The Full Wiki

Saul Bass: Wikis


Note: Many of our articles have direct quotes from sources you can cite, within the Wikipedia article! This article doesn't yet, but we're working on it! See more info or our list of citable articles.


From Wikipedia, the free encyclopedia

Saul Bass
Born May 8, 1920(1920-05-08)
New York City, New York, USA
Died April 25, 1996 (aged 75)
Los Angeles, California, USA
Occupation Graphic designer, Filmmaker
Years active 1954 — 1995

Saul Bass (May 8, 1920 – April 25, 1996) was an American graphic designer and Academy Award-winning filmmaker, but he is best known for his design on animated motion picture title sequences.

During his 40-year career he worked for some of Hollywood's greatest filmmakers, including most notably Alfred Hitchcock, Otto Preminger, Stanley Kubrick and Martin Scorsese. Amongst his most famous title sequences are the animated paper cut-out of a heroin addict's arm for Preminger's The Man with the Golden Arm, the text racing up and down what eventually becomes a high-angle shot of the United Nations building in Alfred Hitchcock's North by Northwest, and the disjointed text that raced together and was pulled apart for Psycho (1960).

Saul Bass designed the sixth AT&T Bell System logo. He also designed AT&T's "globe" logo after the breakup of the Bell System. Bass also designed Continental Airlines' 1968 "jetstream" logo, which became the most recognized airline industry logo of the 1970s.[1]


Early career

Saul Bass was born in May 8, 1920, in New York City. He studied at the Art Students League in Manhattan until attending classes with Gyorgy Kepes at Brooklyn College. He began his time in Hollywood doing print work for film ads, until he collaborated with filmmaker Otto Preminger to design the film poster for his 1954 film Carmen Jones. Preminger was so impressed with Bass’s work that he asked him to produce the title sequence as well. This was when Bass first saw the opportunity to create something more than a title sequence, but to create something which would ultimately enhance the experience of the audience and contribute to the mood and the theme of the movie within the opening moments. Bass was one of the first to realize the creative potential of the opening and closing credits of a movie.

Film title sequences

Bass became notorious in the industry after creating the title sequence for Otto Preminger's The Man with the Golden Arm (1955). The subject of the film was a jazz musician's struggle to overcome his heroin addiction, a taboo subject in the mid-'50s. Bass decided to create a controversial title sequence to match the film's controversial subject. He chose the arm as the central image, as the arm is a strong image relating to drug addiction. The titles featured an animated, black paper cut-out arm of a heroin addict. As he expected, it caused quite a sensation.

For Alfred Hitchcock, Bass provided effective, memorable title sequences, employing kinetic typography, for North by Northwest, Vertigo, working with John Whitney, and Psycho. It was this kind of innovative, revolutionary work that made Bass a revered graphic designer. His later work with Martin Scorsese saw him move away from the optical techniques that he had pioneered and move into computerized titles, from which he produced the title sequence for Casino.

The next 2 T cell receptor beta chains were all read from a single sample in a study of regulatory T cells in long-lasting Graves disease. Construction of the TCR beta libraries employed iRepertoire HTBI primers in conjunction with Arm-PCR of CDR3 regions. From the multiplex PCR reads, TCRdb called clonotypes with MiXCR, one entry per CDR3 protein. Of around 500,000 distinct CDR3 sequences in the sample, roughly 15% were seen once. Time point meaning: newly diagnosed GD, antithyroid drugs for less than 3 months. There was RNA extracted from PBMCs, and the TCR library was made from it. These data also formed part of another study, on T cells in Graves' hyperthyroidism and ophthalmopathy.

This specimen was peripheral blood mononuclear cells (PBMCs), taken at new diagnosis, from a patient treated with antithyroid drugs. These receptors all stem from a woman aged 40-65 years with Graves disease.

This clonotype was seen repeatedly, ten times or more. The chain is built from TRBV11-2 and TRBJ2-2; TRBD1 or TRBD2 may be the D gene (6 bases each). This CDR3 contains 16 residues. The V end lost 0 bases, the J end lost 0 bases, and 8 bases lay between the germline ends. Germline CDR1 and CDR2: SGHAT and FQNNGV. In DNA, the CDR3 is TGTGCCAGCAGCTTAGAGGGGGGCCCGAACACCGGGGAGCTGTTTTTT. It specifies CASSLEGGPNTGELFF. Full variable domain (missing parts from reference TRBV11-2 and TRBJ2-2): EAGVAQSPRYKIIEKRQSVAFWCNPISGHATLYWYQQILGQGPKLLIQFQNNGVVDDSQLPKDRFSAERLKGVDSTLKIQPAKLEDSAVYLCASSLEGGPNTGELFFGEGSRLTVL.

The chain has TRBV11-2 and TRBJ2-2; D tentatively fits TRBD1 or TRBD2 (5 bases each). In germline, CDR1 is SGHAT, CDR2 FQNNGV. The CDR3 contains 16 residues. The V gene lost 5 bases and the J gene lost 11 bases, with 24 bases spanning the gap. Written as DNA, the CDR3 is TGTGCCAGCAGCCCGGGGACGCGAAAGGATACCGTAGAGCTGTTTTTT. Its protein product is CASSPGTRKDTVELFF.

He designed title sequences for 40 years, for films as diverse as Spartacus (1960), The Victors (1963), It's a Mad, Mad, Mad, Mad World (1963) and Casino (1995). He also designed title sequences for films such as Goodfellas (1990), Doc Hollywood (1991), Cape Fear (1991) and The Age of Innocence (1993), all of which feature new and innovative methods of production and startling graphic design.

Selected film title sequences and respective dates

Logos and other designs

Bass was responsible for some of the best-remembered, most iconic logos in North America, including both the Bell Telephone logo (1969) and successor AT&T globe (1983). Other well-known designs were Continental Airlines (1968), Dixie (1969) and United Way (1972). Later, he would produce logos for a number of Japanese companies as well. He also designed the Student Academy Award for the Academy of Motion Picture Arts and Sciences.[2]

Selected logos by Saul Bass and respective dates (note that links shown point to articles on the entities themselves, and not necessarily to the logos):

Movie posters

All of Bass's posters had a distinctive style. After his first film project Carmen Jones, he frequently collaborated with Otto Preminger as well as with Alfred Hitchcock and others. His work spanned five decades and inspired numerous other designers.





  • The Shining (1980)
  • Very Happy Alexander (1980)
  • The Solar Film (1981)

He received an unintentionally backhanded tribute in 1995, when Spike Lee's film Clockers was promoted by a poster that was strikingly similar to Bass's 1959 work for Preminger's film Anatomy of a Murder. Sims claimed that it was made as an homage, but Bass regarded it as theft.[3] The cover art for the White Stripes' single The Hardest Button to Button is clearly inspired by the Bass poster for The Man with the Golden Arm. The original Tahi poster for Pen-ek Ratanaruang's Last Life in the Universe is also influenced by Bass' work.